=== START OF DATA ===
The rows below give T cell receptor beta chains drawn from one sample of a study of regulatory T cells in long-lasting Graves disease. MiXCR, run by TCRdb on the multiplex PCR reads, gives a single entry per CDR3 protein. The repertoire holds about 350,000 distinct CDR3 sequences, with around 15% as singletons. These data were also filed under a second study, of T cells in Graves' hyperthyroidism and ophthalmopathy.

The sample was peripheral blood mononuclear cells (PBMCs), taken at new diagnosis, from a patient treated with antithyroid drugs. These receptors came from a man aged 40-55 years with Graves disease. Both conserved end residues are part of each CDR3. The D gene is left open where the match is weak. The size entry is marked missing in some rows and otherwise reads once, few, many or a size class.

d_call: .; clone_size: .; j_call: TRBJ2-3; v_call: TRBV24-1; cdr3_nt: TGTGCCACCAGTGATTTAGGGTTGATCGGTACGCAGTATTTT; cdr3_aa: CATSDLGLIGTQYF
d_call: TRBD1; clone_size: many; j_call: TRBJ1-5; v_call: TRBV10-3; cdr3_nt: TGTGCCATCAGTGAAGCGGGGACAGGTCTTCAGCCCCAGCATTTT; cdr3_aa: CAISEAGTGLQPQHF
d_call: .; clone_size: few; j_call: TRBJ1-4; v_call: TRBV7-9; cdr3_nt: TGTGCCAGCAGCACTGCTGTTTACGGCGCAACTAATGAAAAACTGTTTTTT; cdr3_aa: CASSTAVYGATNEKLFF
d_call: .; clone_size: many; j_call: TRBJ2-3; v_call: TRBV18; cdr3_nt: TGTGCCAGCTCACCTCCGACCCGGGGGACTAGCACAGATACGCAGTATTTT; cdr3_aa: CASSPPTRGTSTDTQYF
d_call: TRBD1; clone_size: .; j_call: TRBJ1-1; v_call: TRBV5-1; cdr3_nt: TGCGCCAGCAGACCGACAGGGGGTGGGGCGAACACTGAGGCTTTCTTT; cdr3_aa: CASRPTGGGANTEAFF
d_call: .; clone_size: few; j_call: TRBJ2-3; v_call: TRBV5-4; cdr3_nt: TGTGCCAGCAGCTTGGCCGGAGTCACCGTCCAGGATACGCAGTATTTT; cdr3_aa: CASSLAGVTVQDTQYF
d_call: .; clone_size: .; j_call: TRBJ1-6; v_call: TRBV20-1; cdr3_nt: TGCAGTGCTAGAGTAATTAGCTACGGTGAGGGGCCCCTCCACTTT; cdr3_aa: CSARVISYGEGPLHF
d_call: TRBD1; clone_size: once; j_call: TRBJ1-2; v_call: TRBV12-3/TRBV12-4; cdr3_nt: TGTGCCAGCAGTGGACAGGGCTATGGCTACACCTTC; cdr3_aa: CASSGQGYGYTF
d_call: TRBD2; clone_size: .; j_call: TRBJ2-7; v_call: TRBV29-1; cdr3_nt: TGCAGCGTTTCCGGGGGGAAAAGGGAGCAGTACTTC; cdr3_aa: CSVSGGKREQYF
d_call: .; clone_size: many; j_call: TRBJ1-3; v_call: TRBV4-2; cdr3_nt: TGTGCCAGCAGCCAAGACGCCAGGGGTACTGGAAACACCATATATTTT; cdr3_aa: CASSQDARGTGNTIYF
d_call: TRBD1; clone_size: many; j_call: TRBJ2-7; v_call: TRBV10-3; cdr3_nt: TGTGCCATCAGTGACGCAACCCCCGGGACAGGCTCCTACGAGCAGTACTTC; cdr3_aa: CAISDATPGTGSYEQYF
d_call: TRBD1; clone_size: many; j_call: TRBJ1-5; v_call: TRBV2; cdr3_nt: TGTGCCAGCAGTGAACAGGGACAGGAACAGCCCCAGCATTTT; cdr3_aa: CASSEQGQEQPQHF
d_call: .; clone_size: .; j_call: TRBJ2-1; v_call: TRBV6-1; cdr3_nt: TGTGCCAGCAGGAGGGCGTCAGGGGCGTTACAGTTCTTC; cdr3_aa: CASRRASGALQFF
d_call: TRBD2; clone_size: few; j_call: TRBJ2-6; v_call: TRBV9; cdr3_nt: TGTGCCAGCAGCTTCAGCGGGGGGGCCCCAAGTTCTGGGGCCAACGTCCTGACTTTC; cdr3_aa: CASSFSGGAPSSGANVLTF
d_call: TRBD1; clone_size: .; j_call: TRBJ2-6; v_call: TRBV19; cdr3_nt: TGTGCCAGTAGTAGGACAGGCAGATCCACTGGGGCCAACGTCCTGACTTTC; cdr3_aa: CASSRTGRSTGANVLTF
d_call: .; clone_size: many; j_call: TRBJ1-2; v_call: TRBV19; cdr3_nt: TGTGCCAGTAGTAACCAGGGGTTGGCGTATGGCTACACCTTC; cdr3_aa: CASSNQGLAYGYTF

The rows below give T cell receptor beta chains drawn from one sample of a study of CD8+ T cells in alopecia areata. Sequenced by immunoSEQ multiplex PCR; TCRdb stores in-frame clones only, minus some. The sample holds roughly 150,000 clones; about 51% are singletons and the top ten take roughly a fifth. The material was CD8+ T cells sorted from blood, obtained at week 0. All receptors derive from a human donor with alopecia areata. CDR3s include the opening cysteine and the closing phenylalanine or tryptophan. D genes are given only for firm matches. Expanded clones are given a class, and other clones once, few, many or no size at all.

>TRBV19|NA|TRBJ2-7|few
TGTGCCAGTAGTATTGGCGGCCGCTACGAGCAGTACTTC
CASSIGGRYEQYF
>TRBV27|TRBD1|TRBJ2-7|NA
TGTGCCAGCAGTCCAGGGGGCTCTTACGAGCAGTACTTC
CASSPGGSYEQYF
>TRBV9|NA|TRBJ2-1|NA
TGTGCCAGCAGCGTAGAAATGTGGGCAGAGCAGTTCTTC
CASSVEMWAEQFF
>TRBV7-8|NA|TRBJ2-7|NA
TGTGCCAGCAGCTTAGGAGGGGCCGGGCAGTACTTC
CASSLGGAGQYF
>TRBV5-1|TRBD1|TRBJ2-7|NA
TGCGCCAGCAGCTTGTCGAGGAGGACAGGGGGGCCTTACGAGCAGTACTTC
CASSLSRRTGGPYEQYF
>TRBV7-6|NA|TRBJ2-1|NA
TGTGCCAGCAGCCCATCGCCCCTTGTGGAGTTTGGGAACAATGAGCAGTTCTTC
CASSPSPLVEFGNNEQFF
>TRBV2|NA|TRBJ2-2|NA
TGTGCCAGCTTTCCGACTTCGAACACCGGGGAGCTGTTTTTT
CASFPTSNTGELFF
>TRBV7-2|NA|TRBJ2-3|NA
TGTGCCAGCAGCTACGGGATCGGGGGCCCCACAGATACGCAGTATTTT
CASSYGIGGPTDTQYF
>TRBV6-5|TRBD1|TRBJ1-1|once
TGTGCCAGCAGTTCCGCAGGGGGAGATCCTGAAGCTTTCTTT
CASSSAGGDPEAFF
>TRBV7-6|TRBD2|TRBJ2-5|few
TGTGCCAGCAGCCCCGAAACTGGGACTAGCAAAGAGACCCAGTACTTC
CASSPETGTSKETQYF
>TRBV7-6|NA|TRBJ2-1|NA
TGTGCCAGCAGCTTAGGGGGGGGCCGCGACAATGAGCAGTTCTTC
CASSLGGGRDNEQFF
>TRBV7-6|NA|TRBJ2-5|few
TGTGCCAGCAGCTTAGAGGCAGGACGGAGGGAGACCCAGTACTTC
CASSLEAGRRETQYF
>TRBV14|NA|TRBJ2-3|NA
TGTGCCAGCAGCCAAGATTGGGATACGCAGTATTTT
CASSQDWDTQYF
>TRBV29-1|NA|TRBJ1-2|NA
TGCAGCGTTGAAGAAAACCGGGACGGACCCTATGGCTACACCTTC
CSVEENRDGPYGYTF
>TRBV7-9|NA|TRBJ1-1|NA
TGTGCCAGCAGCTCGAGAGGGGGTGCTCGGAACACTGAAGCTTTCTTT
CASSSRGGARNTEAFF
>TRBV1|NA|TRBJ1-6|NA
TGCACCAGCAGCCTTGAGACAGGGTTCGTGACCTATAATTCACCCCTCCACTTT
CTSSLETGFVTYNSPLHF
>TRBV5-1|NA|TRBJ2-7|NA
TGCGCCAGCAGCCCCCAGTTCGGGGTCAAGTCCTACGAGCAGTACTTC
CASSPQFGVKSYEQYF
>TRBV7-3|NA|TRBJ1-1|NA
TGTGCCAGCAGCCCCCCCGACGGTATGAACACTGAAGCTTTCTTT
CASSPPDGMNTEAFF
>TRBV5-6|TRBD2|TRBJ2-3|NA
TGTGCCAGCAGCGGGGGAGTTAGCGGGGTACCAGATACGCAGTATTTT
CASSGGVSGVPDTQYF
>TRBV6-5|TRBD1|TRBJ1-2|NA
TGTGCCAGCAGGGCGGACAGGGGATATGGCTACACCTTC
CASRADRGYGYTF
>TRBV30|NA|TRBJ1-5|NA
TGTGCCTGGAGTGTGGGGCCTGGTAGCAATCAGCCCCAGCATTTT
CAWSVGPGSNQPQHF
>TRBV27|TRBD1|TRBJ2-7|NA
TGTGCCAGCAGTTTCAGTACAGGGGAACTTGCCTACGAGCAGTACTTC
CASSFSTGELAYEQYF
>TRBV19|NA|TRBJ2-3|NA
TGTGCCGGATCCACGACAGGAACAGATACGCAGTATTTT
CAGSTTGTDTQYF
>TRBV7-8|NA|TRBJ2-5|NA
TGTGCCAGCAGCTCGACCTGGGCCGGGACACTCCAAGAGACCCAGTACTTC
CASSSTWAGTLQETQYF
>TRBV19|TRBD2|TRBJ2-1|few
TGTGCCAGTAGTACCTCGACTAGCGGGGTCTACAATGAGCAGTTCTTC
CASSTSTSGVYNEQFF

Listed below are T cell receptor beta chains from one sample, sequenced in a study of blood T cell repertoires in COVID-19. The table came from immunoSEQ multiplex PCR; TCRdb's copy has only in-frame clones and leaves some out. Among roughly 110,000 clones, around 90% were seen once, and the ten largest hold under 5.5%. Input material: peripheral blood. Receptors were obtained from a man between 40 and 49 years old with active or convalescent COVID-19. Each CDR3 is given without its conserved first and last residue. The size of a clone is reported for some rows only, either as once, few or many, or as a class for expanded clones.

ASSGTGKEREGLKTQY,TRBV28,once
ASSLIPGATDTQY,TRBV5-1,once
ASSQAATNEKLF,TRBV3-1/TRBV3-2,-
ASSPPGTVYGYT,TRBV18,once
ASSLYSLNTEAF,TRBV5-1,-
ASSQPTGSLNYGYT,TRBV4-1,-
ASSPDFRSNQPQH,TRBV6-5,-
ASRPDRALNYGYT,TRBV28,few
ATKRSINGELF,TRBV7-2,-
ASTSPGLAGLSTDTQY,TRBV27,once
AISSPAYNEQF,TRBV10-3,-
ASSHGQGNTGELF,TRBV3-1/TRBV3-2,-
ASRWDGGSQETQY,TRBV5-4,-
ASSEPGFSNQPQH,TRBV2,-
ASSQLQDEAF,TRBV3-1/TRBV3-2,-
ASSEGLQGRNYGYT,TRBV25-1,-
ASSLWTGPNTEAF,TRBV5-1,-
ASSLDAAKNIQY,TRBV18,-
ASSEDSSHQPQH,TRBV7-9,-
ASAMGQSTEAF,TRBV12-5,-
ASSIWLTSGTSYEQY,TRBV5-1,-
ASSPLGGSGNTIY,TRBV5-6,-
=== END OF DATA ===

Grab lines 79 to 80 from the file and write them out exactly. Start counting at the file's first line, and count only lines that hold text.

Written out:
CASRADRGYGYTF
>TRBV30|NA|TRBJ1-5|NA